A pilot plan is in the works to reroute traffic for the North Ferry in Greenport.
Greenport Village Mayor David Nyce has been speaking with state officials for several months about a plan to redirect ferry lines on the village side to help ease traffic congestion.
So far, the proposal has been stalled, as the village waits for approval from the Metropolitan Transportation Authority to use the land it owns behind the East End Seaport Museum as a staging area for cars waiting to board the ferry.
To help expedite things, the mayor said the village is in the process of drafting a letter to the MTA requesting a test run of the proposed traffic flow changes before either party commits to entering a lease agreement that would allow the village to use the MTA property.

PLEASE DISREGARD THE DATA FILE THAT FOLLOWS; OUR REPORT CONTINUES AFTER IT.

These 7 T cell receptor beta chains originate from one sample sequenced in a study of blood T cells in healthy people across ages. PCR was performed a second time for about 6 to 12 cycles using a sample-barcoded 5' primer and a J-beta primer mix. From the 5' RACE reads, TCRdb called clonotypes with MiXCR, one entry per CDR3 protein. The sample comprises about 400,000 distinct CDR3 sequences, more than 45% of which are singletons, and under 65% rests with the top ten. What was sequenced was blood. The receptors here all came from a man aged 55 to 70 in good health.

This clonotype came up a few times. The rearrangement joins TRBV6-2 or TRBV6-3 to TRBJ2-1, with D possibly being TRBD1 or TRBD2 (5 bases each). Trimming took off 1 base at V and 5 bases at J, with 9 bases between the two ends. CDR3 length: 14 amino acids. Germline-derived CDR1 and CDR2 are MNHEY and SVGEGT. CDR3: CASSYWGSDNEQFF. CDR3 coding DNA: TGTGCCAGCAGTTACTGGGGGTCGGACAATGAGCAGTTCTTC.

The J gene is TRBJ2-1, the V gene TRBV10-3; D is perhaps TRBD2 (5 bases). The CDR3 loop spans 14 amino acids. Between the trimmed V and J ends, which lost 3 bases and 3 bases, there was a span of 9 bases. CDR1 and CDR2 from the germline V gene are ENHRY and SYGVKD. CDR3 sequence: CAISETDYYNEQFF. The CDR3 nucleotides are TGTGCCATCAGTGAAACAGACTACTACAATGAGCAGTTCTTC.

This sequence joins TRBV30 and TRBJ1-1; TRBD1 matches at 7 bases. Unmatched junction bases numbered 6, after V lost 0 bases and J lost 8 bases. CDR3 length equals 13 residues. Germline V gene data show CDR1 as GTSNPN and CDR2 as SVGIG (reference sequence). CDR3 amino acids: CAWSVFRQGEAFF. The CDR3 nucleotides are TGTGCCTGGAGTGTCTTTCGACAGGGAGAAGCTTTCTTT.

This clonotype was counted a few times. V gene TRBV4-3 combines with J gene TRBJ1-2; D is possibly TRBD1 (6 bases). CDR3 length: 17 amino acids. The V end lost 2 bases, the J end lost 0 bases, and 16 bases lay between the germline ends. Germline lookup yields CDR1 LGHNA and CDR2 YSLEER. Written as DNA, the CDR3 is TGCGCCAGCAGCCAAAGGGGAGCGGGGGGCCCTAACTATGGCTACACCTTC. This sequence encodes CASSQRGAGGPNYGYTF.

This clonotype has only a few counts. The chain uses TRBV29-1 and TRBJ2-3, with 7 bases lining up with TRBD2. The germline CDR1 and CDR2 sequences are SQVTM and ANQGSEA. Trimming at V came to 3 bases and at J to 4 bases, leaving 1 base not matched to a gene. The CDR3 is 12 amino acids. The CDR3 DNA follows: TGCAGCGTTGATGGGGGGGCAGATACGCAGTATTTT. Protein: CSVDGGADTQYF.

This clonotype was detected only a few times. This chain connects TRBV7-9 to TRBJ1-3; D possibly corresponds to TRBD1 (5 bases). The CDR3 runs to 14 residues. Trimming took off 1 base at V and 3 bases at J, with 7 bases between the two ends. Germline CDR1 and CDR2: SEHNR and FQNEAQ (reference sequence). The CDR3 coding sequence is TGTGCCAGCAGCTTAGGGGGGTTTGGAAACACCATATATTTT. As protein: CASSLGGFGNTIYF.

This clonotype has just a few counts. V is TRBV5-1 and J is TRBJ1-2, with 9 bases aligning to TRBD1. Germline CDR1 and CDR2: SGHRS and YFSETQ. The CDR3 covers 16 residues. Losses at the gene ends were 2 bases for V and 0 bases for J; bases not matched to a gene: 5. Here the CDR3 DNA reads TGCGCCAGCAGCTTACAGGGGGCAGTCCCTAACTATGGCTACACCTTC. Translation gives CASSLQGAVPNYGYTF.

Mr. Nyce said there is no timeframe on when, or if, the new traffic plan would be in place because the MTA would need to finalize any decision on the land’s use.
The plan to reroute traffic is meant to fix a 21st century problem, according to village officials.
Vehicles access the ferry by turning south down Sixth Street from Route 25 onto Route 114 and then following that to Wiggins Street.
However, GPS devices direct drivers south onto Third Street from Front Street in the village, resulting in occasional tempers to flare from drivers waiting on line from Wiggins Street. It can also result in a traffic backup on Third Street that sometimes spills over onto Front Street.
In the meantime, the ferry’s staff occasionally serves as traffic directors on the Greenport side.